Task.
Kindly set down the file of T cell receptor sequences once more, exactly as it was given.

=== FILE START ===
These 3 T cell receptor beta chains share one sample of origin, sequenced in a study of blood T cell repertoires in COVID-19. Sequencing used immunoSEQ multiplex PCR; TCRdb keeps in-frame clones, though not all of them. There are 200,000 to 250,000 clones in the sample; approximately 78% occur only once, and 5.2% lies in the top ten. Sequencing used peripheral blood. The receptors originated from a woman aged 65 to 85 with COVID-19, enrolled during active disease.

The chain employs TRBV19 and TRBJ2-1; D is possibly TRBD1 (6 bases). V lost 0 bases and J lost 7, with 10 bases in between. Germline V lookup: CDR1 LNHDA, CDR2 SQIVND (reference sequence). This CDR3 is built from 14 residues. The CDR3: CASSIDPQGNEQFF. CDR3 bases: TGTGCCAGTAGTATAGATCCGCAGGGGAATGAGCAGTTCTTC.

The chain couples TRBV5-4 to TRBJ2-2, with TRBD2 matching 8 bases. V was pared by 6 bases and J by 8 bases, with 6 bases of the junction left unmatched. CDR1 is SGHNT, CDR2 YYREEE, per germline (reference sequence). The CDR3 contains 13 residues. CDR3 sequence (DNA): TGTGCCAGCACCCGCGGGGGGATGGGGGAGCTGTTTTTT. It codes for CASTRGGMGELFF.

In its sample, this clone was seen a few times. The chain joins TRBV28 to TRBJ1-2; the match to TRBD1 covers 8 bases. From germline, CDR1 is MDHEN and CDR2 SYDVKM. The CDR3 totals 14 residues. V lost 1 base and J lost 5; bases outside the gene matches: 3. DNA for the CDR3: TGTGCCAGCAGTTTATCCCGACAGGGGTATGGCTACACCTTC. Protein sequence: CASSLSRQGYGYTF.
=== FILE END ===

These 3 T cell receptor beta chains share one sample of origin, sequenced in a study of blood T cell repertoires in COVID-19. Sequencing used immunoSEQ multiplex PCR; TCRdb keeps in-frame clones, though not all of them. There are 200,000 to 250,000 clones in the sample; approximately 78% occur only once, and 5.2% lies in the top ten. Sequencing used peripheral blood. The receptors originated from a woman aged 65 to 85 with COVID-19, enrolled during active disease.

The chain employs TRBV19 and TRBJ2-1; D is possibly TRBD1 (6 bases). V lost 0 bases and J lost 7, with 10 bases in between. Germline V lookup: CDR1 LNHDA, CDR2 SQIVND (reference sequence). This CDR3 is built from 14 residues. The CDR3: CASSIDPQGNEQFF. CDR3 bases: TGTGCCAGTAGTATAGATCCGCAGGGGAATGAGCAGTTCTTC.

The chain couples TRBV5-4 to TRBJ2-2, with TRBD2 matching 8 bases. V was pared by 6 bases and J by 8 bases, with 6 bases of the junction left unmatched. CDR1 is SGHNT, CDR2 YYREEE, per germline (reference sequence). The CDR3 contains 13 residues. CDR3 sequence (DNA): TGTGCCAGCACCCGCGGGGGGATGGGGGAGCTGTTTTTT. It codes for CASTRGGMGELFF.

In its sample, this clone was seen a few times. The chain joins TRBV28 to TRBJ1-2; the match to TRBD1 covers 8 bases. From germline, CDR1 is MDHEN and CDR2 SYDVKM. The CDR3 totals 14 residues. V lost 1 base and J lost 5; bases outside the gene matches: 3. DNA for the CDR3: TGTGCCAGCAGTTTATCCCGACAGGGGTATGGCTACACCTTC. Protein sequence: CASSLSRQGYGYTF.